WHAT ARE THE RISKS?
There are lots of fun and interesting things you can do on the Internet. And it can be a great way to stay in touch with friends. But it’s important to understand how to stay safe online.
5 ways to get support if things go wrong
- Talk to someone you trust like an adult, or you can always talk to a Childline counsellor
- Report bullying and abuse directly to the website or app
- Delete things you’ve shared that you’re worried about,or find ways to hide them
- Tell the police by making a report to CEOP if someone is threatening or blackmailing you
- Plan for the future and change your privacy settings so it doesn’t happen again
8 top tips for staying safe online
The Internet is an amazing place to be creative, chat with friends, and find interesting fun stuff.
You may spend a lot of time online, so it’s important to enjoy that time, and to be safe and happy.
Try to think of your online world as an extension of your offline friendships. Include friends in your activities. It can feel just as hurtful to be left out of online games or chat as offline ones. Be careful how you word things, as sometimes the written word can be misinterpreted. Consider whether important conversations, like resolving conflicts, might be better done face to face.
Respect your friends on social media. Don’t post photos of them that they might find embarrassing without asking first – and take them down straight away if someone asks you to. Try to be mindful of how your posts will make people feel before you put them up. You’ll care about what other people post about you – so be courteous to others too.
Be aware of your digital footprint
Every time you go online you leave a digital 'footprint' which shows others where you are and what you have been doing. While posting pictures and videos is great for sharing with friends and being creative, always remember that once an image or file is online it’s likely to stay there forever. Don’t post anything you wouldn’t want your grandma to see.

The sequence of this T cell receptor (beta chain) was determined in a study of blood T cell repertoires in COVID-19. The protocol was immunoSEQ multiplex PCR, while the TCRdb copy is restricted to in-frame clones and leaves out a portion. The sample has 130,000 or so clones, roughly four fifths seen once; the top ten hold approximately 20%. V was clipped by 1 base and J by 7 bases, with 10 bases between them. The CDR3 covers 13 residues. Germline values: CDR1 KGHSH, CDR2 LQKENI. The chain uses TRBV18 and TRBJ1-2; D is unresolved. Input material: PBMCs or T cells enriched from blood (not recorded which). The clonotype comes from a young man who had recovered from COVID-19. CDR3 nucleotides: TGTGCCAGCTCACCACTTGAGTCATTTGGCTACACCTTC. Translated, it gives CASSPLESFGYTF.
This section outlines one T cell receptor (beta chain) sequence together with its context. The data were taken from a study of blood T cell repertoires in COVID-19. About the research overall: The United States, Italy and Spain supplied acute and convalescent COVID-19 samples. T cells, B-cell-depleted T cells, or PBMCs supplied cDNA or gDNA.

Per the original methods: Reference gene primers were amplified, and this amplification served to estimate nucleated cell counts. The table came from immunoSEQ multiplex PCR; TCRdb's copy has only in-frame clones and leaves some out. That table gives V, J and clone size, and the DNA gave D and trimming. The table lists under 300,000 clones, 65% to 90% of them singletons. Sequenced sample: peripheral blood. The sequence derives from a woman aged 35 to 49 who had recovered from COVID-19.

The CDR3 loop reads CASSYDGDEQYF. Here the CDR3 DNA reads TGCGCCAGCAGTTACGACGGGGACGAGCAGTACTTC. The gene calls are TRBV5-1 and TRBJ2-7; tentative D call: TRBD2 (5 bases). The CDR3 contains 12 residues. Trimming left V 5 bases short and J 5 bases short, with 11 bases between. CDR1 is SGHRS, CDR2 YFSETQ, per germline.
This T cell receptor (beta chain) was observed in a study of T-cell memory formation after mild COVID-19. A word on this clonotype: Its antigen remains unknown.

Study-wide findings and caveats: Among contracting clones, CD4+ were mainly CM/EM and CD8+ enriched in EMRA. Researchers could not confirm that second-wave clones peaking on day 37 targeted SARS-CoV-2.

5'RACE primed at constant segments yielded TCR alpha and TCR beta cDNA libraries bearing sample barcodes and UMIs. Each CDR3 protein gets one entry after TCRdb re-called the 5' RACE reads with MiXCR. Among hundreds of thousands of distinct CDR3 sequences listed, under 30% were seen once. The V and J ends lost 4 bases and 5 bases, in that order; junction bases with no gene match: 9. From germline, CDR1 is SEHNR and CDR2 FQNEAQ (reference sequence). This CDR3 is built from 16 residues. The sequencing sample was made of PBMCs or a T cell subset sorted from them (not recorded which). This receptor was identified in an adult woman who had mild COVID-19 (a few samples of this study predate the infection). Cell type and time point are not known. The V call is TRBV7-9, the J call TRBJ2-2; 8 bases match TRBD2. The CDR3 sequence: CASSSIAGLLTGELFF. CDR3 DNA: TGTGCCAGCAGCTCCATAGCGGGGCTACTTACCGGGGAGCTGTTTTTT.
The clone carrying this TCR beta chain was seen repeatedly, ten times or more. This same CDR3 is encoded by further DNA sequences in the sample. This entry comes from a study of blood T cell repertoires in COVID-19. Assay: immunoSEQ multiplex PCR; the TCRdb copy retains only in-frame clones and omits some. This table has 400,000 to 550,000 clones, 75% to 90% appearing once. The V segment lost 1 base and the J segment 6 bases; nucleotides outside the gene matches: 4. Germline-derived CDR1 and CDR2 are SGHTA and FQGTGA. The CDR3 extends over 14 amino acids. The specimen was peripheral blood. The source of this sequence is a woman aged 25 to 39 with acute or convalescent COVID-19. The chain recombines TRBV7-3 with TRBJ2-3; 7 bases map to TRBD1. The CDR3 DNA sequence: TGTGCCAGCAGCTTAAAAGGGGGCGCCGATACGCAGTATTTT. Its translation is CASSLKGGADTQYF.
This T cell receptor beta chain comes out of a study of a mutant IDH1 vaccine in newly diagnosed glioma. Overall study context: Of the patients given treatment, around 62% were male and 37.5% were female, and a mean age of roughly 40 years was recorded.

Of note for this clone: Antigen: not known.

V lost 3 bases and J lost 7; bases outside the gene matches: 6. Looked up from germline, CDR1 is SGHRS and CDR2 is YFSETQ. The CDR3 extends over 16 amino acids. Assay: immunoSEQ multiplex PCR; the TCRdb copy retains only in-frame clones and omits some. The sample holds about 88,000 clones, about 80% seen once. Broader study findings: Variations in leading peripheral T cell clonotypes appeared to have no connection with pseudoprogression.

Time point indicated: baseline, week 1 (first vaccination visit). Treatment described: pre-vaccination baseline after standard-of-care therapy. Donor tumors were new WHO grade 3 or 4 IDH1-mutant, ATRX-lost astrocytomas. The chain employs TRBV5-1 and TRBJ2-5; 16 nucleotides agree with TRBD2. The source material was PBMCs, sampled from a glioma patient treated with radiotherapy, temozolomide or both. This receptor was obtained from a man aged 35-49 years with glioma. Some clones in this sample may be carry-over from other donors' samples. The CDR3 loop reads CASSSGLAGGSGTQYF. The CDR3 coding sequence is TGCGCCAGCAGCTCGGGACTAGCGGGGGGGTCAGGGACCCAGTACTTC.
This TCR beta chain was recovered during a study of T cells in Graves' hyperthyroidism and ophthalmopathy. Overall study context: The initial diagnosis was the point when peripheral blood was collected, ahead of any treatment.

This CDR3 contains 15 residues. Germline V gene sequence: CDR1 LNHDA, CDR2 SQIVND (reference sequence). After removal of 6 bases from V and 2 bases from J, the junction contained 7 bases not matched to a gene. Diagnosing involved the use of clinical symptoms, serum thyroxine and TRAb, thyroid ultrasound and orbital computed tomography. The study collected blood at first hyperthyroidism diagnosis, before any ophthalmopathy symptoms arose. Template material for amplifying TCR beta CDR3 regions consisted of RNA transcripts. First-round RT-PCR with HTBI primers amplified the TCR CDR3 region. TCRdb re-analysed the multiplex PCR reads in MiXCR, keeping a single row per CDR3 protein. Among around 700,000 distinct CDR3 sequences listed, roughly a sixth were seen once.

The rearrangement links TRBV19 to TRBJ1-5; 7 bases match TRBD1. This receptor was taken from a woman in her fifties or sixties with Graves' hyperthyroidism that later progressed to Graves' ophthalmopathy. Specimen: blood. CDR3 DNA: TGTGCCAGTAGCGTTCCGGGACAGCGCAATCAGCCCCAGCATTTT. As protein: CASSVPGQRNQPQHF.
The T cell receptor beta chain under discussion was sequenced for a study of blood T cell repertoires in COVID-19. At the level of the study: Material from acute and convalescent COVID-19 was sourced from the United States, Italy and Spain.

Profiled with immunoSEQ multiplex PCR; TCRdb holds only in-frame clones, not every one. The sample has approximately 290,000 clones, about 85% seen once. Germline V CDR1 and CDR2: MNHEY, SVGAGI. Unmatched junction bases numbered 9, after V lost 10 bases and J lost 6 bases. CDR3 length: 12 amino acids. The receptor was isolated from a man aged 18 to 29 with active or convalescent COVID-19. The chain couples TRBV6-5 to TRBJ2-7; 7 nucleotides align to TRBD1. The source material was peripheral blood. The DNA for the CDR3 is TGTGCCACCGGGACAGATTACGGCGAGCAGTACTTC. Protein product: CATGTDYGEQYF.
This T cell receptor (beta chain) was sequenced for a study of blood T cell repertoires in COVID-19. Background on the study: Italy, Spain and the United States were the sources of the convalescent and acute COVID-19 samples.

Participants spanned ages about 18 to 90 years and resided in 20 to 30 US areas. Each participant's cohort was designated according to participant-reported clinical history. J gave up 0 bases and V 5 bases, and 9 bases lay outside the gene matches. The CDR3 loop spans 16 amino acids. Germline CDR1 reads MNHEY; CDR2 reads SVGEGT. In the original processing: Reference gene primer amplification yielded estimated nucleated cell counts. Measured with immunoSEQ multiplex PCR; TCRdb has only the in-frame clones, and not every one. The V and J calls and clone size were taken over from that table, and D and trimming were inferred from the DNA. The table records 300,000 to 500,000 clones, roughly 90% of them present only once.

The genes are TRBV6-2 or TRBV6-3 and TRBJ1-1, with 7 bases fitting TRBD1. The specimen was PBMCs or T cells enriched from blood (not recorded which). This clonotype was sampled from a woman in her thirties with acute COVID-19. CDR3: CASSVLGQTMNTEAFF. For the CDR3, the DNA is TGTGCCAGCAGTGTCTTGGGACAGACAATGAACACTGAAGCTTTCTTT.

Think before you post
Social media and some websites can be great for airing your opinions. However, you risk saying or writing things on the spur of the moment that you may later regret. Try to put your point across in a positive or neutral way. It will have more impact and shouldn’t cause offence. When you respond to something someone has said, remember there’s a person at the other end who has feelings, just like you do.
Know who you're dealing with
Lots of people only play or chat with people they know in person, and that’s a sensible approach. But if you do meet people you don’t know, use the same caution that you would offline. People may not be who they say they are, so be mindful about what you say about yourself. Keep chat general and if you are concerned that someone’s asking for personal details, stop contact and tell a trusted adult. Never arrange to meet someone you only know online.
Protect your identity
When using the internet never give out personal information, such as your number, where you live or what school you go to – it’s a big no-no. If you are using social media check your privacy settings and make sure only friends can see your posts.
It's not always real life
Photos and posts can exaggerate real life. Think about it - we usually select our prettiest, happiest pictures (you rarely see posts about going to the supermarket with your mum, or photos of a massive spot). Images of other people’s (carefully chosen) perfect lives can leave you feeling low, but they rarely tell the whole story.
Keep a healthy balance
The internet is a fantastic resource for playing, sharing, and learning. But if you find yourself spending a lot of time online, or thinking about it when you could be doing fun 'real world' things, maybe it’s time to back off a bit. There’s a whole world out there. It’s about striking a balance.
For information about organisations which can offer more advice on a range of issues, check out the Don't Panic page.